Seeing as tomorrow's Oscar column is (perhaps refreshingly) not focused on the precursor awards, I figured I would get a few thoughts out on how things have gone so far. And if you're a supporter of "Boyhood," they've gone very, very well.

With the LAFCA Best Picture win today, Richard Linklater's film joins a select group of movies that won top honors from both the Los Angeles and New York elite critics organizations. Those films are: "The Social Network," "The Hurt Locker," "Sideways," "Saving Private Ryan," "L.A. Confidential," "Leaving Las Vegas," "Schindler's List," "Goodfellas" and "Terms of Endearment." Of immediate note: this isn't particularly helpful for Oscar prospects it seems, as only three of those eight films went on to win the Best Picture Oscar.

Why is that? A good possibility might be the tendency for saturation. Last year the LA and NY critics might have done "12 Years a Slave" a big favor in eschewing it for other options in the best film arena. It was of course busy conquering the regional critics group awards, but those don't have the same level of general coverage in the media. There wasn't really a sense that it was dominating, but in point of fact, it was.

This year, "Boyhood" is going to continue to be this film, just like "The Social Network" and "The Hurt Locker," that absolutely obliterates the competition throughout the critics phase of the precursor season. Today alone it won four awards, including an international prize at the British Independent Film Awards. But how will that affect its perception? It's certainly not a done deal with the Academy; you hear as much "what's the big whoop?" as outright praise from voters, though it's very secure for nominations, I think. The point is, if it feels so overtly rewarded by the time phase two rolls around, any "little engine that could" or "David vs. Goliath" narrative is going to have a hard time being as effective. Then again, for a campaign saving a lot of its firepower and campaign dollars for post-nominations, a big early showing has been part of the plan. So you take the good with the (potential) bad.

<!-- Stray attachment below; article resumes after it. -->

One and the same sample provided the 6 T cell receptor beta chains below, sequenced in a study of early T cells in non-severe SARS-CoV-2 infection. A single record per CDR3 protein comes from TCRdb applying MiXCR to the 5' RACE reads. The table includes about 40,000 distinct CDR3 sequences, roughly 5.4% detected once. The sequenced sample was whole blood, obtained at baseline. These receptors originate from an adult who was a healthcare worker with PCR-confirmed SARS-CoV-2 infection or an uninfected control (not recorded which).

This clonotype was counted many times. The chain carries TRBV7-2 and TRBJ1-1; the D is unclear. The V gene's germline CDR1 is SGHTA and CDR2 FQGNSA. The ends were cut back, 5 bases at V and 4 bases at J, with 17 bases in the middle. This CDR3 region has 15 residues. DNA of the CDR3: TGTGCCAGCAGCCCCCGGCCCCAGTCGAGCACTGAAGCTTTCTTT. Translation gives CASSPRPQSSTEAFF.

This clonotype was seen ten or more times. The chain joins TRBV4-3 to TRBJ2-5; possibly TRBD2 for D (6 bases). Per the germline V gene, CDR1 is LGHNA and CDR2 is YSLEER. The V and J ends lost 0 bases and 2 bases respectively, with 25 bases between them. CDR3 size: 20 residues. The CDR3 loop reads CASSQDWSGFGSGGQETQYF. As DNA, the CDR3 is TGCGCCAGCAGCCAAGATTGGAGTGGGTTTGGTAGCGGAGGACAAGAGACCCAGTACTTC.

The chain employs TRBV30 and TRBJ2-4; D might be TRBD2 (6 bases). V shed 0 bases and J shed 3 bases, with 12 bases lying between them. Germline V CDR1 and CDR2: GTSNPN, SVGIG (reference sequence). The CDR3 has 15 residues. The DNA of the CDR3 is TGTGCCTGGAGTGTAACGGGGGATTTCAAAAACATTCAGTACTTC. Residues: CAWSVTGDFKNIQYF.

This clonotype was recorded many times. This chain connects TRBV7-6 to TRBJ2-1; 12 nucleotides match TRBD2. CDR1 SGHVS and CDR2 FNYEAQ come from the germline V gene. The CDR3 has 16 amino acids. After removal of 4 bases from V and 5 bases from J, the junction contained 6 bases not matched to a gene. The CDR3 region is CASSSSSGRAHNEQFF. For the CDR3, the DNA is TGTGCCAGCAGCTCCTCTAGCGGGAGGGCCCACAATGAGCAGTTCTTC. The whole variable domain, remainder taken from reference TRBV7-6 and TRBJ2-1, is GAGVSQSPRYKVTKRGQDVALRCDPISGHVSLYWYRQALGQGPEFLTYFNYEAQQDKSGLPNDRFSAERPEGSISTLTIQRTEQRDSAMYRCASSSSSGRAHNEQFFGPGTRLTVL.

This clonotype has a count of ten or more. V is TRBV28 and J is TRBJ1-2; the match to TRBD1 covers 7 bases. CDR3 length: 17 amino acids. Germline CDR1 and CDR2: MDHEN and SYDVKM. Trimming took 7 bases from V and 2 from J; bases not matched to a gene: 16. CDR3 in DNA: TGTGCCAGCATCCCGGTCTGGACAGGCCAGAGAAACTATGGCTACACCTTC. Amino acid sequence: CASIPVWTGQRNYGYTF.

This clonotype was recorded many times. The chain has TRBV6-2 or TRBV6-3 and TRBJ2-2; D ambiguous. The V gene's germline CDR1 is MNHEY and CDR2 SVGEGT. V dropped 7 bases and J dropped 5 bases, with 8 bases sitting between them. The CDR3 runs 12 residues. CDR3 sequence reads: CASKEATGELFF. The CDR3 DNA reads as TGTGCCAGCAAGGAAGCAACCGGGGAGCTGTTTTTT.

I'm also intrigued by the lead actress win for Patricia Arquette today. I'm sure the LA critics are patting themselves on the back for digging in on that (I see both arguments for her category placement, but ultimately think it's supporting, with Ellar Coltrane the true, solitary lead). However, what happens if that just muddies the waters in terms of perception by voters, leaving her ballots split two ways? I'm not saying that it could necessarily be so strong as to leave her without a nomination — I'd be shocked, particularly in this thin a year for the category — but it's just worth understanding how these things start to affect the race. Voters pay attention to these two critics groups, and particularly LA.

That said, good for Tom Hardy, but it would be sort of a surprise if he, even now, insinuated himself into the Best Actor conversation. This read as a "don't forget how good this guy was" thing to me more than anything else, and valid at that. But that field is crazy deep. Nevertheless, that's the job of the critics groups, I feel, to broaden that conversation, not shrink it. And LA has done that today with quirky wins like that.

But getting back to "Boyhood," its domination so far, to me, serves to help "Birdman" a little bit. Movies like "The Imitation Game," which are major Academy plays, are not critics movies. But "Birdman" is, and it's obviously been close with runner-up stuff. If it came out as a big force with tons of wins, I think it could have been even more harmful with the "what's the big whoop"-ers. But it hasn't. It's maintaining an even keel. It's highly present, but there's nothing overt or saturated there.

One area, though, where nothing can quite help "Birdman" is in the Best Supporting Actor race. Yeah, Edward Norton continues to come in right behind J.K. Simmons, but I imagine the Oscar win will be a cakewalk for the "Whiplash" star. When you ask around, well, let's just say Norton isn't the most popular guy in the industry. It's a shame, as I do think he deserves it, but I won't take anything away from Simmons. Dude's been in the trenches. Good on him for his moment.

Anyway, just some quick and dirty thoughts on where we're at. There will be tons more of these announcements over the next couple of weeks, and as ever, we'll keep annoyingly tedious track of them at your one-stop shop, The Circuit.

What do you think critics dominance by "Boyhood" will mean for its Oscar prospects? Sound off in the comments.

Kristopher Tapley has covered the film awards landscape for over a decade. He founded In Contention in 2005. His work has also appeared in The New York Times, The Times of London and Variety. He begs you not to take any of this too seriously.